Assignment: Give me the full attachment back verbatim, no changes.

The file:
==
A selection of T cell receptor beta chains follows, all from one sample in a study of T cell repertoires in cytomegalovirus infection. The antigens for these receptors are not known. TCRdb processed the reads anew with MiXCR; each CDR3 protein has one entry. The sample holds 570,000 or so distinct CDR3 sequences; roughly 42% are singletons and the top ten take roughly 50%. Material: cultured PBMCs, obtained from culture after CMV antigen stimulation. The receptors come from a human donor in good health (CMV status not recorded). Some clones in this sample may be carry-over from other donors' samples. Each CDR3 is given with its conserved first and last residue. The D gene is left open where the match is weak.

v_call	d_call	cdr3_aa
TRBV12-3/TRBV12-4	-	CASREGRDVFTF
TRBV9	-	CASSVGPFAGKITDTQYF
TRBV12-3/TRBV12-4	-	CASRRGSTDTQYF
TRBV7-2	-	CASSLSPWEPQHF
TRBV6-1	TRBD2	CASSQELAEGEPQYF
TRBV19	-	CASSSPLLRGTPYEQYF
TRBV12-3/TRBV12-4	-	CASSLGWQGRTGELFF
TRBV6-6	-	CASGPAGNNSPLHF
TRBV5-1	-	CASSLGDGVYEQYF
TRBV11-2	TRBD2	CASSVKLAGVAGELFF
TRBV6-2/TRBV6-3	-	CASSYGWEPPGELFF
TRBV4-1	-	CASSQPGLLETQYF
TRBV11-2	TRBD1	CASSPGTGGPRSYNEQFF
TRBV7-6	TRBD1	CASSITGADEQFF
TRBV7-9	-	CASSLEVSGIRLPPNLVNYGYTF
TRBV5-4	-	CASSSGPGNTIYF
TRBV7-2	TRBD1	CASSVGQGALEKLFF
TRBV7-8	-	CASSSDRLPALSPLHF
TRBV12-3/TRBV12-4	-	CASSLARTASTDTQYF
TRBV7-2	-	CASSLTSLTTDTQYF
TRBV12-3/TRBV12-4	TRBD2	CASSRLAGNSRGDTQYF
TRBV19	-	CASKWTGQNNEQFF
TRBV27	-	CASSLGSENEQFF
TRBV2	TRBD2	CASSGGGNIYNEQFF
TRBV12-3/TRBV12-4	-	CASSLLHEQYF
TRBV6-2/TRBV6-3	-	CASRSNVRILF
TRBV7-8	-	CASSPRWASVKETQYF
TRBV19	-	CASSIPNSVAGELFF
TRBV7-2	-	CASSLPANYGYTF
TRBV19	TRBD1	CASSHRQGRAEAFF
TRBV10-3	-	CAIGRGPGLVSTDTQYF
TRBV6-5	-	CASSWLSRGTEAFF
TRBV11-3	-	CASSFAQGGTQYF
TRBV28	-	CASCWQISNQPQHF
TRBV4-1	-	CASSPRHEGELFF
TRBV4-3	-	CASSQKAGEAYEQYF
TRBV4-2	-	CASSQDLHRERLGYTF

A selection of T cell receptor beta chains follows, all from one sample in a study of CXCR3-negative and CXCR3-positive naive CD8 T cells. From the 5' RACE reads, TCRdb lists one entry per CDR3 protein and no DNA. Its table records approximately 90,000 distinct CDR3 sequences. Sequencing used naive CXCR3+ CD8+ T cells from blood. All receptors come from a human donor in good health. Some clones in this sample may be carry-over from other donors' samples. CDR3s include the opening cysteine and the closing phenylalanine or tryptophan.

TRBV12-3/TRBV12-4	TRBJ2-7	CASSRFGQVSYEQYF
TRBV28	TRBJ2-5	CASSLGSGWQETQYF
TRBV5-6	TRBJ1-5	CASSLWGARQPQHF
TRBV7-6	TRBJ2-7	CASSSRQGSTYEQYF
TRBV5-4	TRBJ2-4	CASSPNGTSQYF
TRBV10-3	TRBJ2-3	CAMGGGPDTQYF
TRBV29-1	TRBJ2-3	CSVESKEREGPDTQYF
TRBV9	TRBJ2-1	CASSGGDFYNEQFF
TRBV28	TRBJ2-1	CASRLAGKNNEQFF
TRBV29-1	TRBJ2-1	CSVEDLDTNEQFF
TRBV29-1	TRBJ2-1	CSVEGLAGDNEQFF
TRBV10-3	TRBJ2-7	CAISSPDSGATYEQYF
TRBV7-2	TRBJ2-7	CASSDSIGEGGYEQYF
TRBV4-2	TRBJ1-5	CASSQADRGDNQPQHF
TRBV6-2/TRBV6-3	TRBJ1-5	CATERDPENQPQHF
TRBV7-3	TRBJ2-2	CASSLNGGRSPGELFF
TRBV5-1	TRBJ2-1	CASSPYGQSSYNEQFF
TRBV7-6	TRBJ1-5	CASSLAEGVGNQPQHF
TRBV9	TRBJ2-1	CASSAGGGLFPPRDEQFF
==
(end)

A selection of T cell receptor beta chains follows, all from one sample in a study of T cell repertoires in cytomegalovirus infection. The antigens for these receptors are not known. TCRdb processed the reads anew with MiXCR; each CDR3 protein has one entry. The sample holds 570,000 or so distinct CDR3 sequences; roughly 42% are singletons and the top ten take roughly 50%. Material: cultured PBMCs, obtained from culture after CMV antigen stimulation. The receptors come from a human donor in good health (CMV status not recorded). Some clones in this sample may be carry-over from other donors' samples. Each CDR3 is given with its conserved first and last residue. The D gene is left open where the match is weak.

v_call	d_call	cdr3_aa
TRBV12-3/TRBV12-4	-	CASREGRDVFTF
TRBV9	-	CASSVGPFAGKITDTQYF
TRBV12-3/TRBV12-4	-	CASRRGSTDTQYF
TRBV7-2	-	CASSLSPWEPQHF
TRBV6-1	TRBD2	CASSQELAEGEPQYF
TRBV19	-	CASSSPLLRGTPYEQYF
TRBV12-3/TRBV12-4	-	CASSLGWQGRTGELFF
TRBV6-6	-	CASGPAGNNSPLHF
TRBV5-1	-	CASSLGDGVYEQYF
TRBV11-2	TRBD2	CASSVKLAGVAGELFF
TRBV6-2/TRBV6-3	-	CASSYGWEPPGELFF
TRBV4-1	-	CASSQPGLLETQYF
TRBV11-2	TRBD1	CASSPGTGGPRSYNEQFF
TRBV7-6	TRBD1	CASSITGADEQFF
TRBV7-9	-	CASSLEVSGIRLPPNLVNYGYTF
TRBV5-4	-	CASSSGPGNTIYF
TRBV7-2	TRBD1	CASSVGQGALEKLFF
TRBV7-8	-	CASSSDRLPALSPLHF
TRBV12-3/TRBV12-4	-	CASSLARTASTDTQYF
TRBV7-2	-	CASSLTSLTTDTQYF
TRBV12-3/TRBV12-4	TRBD2	CASSRLAGNSRGDTQYF
TRBV19	-	CASKWTGQNNEQFF
TRBV27	-	CASSLGSENEQFF
TRBV2	TRBD2	CASSGGGNIYNEQFF
TRBV12-3/TRBV12-4	-	CASSLLHEQYF
TRBV6-2/TRBV6-3	-	CASRSNVRILF
TRBV7-8	-	CASSPRWASVKETQYF
TRBV19	-	CASSIPNSVAGELFF
TRBV7-2	-	CASSLPANYGYTF
TRBV19	TRBD1	CASSHRQGRAEAFF
TRBV10-3	-	CAIGRGPGLVSTDTQYF
TRBV6-5	-	CASSWLSRGTEAFF
TRBV11-3	-	CASSFAQGGTQYF
TRBV28	-	CASCWQISNQPQHF
TRBV4-1	-	CASSPRHEGELFF
TRBV4-3	-	CASSQKAGEAYEQYF
TRBV4-2	-	CASSQDLHRERLGYTF

A selection of T cell receptor beta chains follows, all from one sample in a study of CXCR3-negative and CXCR3-positive naive CD8 T cells. From the 5' RACE reads, TCRdb lists one entry per CDR3 protein and no DNA. Its table records approximately 90,000 distinct CDR3 sequences. Sequencing used naive CXCR3+ CD8+ T cells from blood. All receptors come from a human donor in good health. Some clones in this sample may be carry-over from other donors' samples. CDR3s include the opening cysteine and the closing phenylalanine or tryptophan.

TRBV12-3/TRBV12-4	TRBJ2-7	CASSRFGQVSYEQYF
TRBV28	TRBJ2-5	CASSLGSGWQETQYF
TRBV5-6	TRBJ1-5	CASSLWGARQPQHF
TRBV7-6	TRBJ2-7	CASSSRQGSTYEQYF
TRBV5-4	TRBJ2-4	CASSPNGTSQYF
TRBV10-3	TRBJ2-3	CAMGGGPDTQYF
TRBV29-1	TRBJ2-3	CSVESKEREGPDTQYF
TRBV9	TRBJ2-1	CASSGGDFYNEQFF
TRBV28	TRBJ2-1	CASRLAGKNNEQFF
TRBV29-1	TRBJ2-1	CSVEDLDTNEQFF
TRBV29-1	TRBJ2-1	CSVEGLAGDNEQFF
TRBV10-3	TRBJ2-7	CAISSPDSGATYEQYF
TRBV7-2	TRBJ2-7	CASSDSIGEGGYEQYF
TRBV4-2	TRBJ1-5	CASSQADRGDNQPQHF
TRBV6-2/TRBV6-3	TRBJ1-5	CATERDPENQPQHF
TRBV7-3	TRBJ2-2	CASSLNGGRSPGELFF
TRBV5-1	TRBJ2-1	CASSPYGQSSYNEQFF
TRBV7-6	TRBJ1-5	CASSLAEGVGNQPQHF
TRBV9	TRBJ2-1	CASSAGGGLFPPRDEQFF